The 5300 features a standard suite of PIM applications including a contacts manager with photo, video and ringtone caller ID, an organizer with calendar, appointment and to-do alarms,  alarm clock,  notepad, countdown timer, and stopwatch.  Perhaps the "hidden gem" of this handset is the Active Standby feature which allows for a Windows Mobile-esque home screen customizable with application shortcuts, notes, and calendar reminders.  I tend to rely on my phone's calendar reminders on a daily basis, so I really appreciated Active Standby - having my daily schedule accessible from the home screen gave the 5300 something of a "smartphone in a regular phone's clothes" feel. 

As a side note to fellow Mac users out there, while the 5300 is not officially supported by iSync on OS X, I was able to find a very easy hack online that made my MacBook recognize the phone.  After just a few minutes I was wirelessly syncing my calendar and contact entries via Bluetooth.  

MyFaves is also supported on the 5300.  MyFaves is a T-Mobile calling plan that allows for unlimited calls to and from five phone numbers that you pre-select.  The numbers can be on any mobile or landline network in the United States, and each number may be changed once per calendar month.  MyFaves compatible handsets support one-touch dialing and messaging to your five "faves."

Camera
Nokia built a pretty average 1.3 megapixel camera into the 5300.  The camera performs well in daylight and other well-lit conditions, and photos taken with the phone render wonderfully on its 262,000 color QVGA display.  However, as with most cameraphones, picture quality suffers noticeably on shots taken in low-light conditions, including most nighttime and dimly lit indoor scenes.  So you might have problems using your hip, young cameraphone inside of those hip, young, and dark nightclubs.  The upside is Nokia's software makes it easy to use your photos as wallpapers and caller ID photos, attach them to MMS messages, or transfer them to a computer via Bluetooth, Infrared, USB, or "sneakernet" by way of the included microSD memory card. 

The camcorder can shoot video with sound at 176x144 or 129 x 96 resolution.   Clips can go as long as you want, provided you have sufficient memory available in the phone or on a memory card; beware, though, as the default mode limits videos to just six seconds of recording time.  Cameraphone videos taken with the 5300 weren't all that great - just a bit below average for a mid-range cameraphone.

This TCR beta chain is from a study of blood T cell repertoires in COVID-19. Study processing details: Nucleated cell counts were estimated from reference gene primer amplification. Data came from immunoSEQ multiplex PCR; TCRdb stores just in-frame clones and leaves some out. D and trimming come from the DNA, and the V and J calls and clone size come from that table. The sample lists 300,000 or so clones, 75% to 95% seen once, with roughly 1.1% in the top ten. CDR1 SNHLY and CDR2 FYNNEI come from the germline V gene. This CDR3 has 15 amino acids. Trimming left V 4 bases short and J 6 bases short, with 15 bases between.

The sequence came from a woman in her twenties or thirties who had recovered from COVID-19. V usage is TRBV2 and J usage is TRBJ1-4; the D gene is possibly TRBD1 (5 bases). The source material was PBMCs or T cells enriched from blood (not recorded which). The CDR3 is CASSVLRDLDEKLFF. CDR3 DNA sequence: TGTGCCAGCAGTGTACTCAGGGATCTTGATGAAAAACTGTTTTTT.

Display & AudioDisplay
Nokia built the 5300 with a gorgeous 2" QVGA (320 x 240) display that supports 262,144 colors.  The display actually looks a bit larger than it is thanks to the handset's compact body and the black border that frames the screen.  In any event, colors display richly and vividly on the display, and text, photos, graphics, and videos were all easy to see.  I took a few outdoor shots with the phone's camera and set one as my wallpaper, and honestly marvel at how great it looks on that screen. 

As mentioned, the Active Standby mode on the 5300's Series 40 OS allows for a great deal of home screen customization.  WIth a few clicks I set my phone up to display a horizontal shortcuts bar, text and icon links to the music player and radio, and a shortcut to today's entry on the calendar along with all of today's appointments.  Oh, and beneath that, I also have a customizable note (text and icons).  Again, the 5300 isn't a smartphone but it does offer quite a bit more power and flexibility than the average handset when it comes to customization. 

The 5300 also features a power save mode that dims the display after a period of inactivity, leaving only the time and date displayed in black at a very low brightness setting.  Optional animations can also be set to run when the phone is slid open and shut.

Audio
I tested the tri-band GSM 5300 on T-Mobile's network in the San Francisco Bay Area.  Voice quality through the internal earpiece was generally excellent.  I almost always captured a strong signal, and voices were almost always clear and loud on both ends of the conversation. The speakerphone worked well, though voice dialing is not supported by the 5300..  While I don't expect much from music playback through a cellphone's built-in speaker, the Nokia's speaker had plenty of volume for impromptu group listening sessions.